When pandemic planning hit and things shifted online, I started paying attention to words. I have a deep, if narrow interest in historical ontology – the way we generate kinds of people as we devise classifications (Hacking, 1996). For instance, I started my career in remediating students with dyslexia. That term morphed into language-based learning disabilities, which morphed into reading disorder, and so on. Importantly, it’s not just a relabelling – it’s a different way of being because the way we label has the power to make up people. Label first, personhood second. But I digress. The point is that I like to observe words and their functions and how they bring about a sense of being in the world – a word watcher.
As the pandemic spread, we were suddenly moving online and everyone everywhere started talking about how to do that. The word compassion started to be bandied about and within a week it became an exhortation. Compassion first.
So I want to use this blog post to talk about compassion. Compassion, not as empathy and not as softness but as a deep, soulful dedication and investment into the learning and growth of another person. I’m going to do that by telling you how I have observed compassion amongst us in the last two weeks.
It’s the instructor who tells a student physically ill from stress that we have a few good options to finish the course and any of them work very well.
It’s another instructor who connected with a student on feeling scared about finals and pressed for time with reassurance that a solution was coming soon.
It’s a colleague giving everything when you don’t think she could give any more.
It’s the other colleague who hollers to his students that he loves them because they need to know who loves them.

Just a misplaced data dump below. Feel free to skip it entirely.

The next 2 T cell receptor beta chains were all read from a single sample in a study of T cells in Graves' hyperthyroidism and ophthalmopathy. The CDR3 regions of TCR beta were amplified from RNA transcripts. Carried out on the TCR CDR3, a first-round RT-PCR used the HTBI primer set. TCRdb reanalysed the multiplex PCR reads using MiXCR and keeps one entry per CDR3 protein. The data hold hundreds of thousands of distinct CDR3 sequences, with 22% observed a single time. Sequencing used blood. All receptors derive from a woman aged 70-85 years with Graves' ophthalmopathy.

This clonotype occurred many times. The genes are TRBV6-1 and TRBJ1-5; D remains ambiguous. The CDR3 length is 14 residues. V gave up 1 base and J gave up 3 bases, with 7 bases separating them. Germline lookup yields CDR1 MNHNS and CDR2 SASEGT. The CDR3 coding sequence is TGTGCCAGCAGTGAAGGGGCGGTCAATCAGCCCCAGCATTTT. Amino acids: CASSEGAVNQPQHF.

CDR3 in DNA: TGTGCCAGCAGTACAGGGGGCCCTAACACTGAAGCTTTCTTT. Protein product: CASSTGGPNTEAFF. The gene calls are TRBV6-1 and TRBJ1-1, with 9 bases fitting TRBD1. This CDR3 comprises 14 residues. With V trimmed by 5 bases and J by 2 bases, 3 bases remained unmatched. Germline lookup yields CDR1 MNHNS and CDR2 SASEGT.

Its me, feeling teamwork like an Ontario summer sandbox, knees touching, this is gonna be great.
I’m thinking about compassion, like I said. I’m thinking that compassion is not softness or ease or a glib dismissal. It’s not letting a student slide through and it’s not feeling bad for someone. Compassion is an honourable, grave, sober commitment to another person’s learning and growth. Committing to the growth of students means that we acknowledge that our current context is especially difficult right now, that we are all on a feelings-rollercoaster, and that the apprehension and hurriedness (and challenge) about going online for you and for students only adds to the struggle. Compassion holds us in a place where we believe in another and believe in ourselves. Compassion asks that we extend flexibility and patience. We give benefit of the doubt. Arm in arm, we help one another to find our way through and see each other to a resolution. We’re all in it together, and compassion is what binds us.
All those words: connection, teamwork, togetherness, leadership, and compassion, have changed because of what’s nipping at our heels. No longer feel-good words, now lifelines; compassion lifelines that will make up people differently.
Hacking, I. (2002). Historical Ontology. Cambridge: Harvard University Press.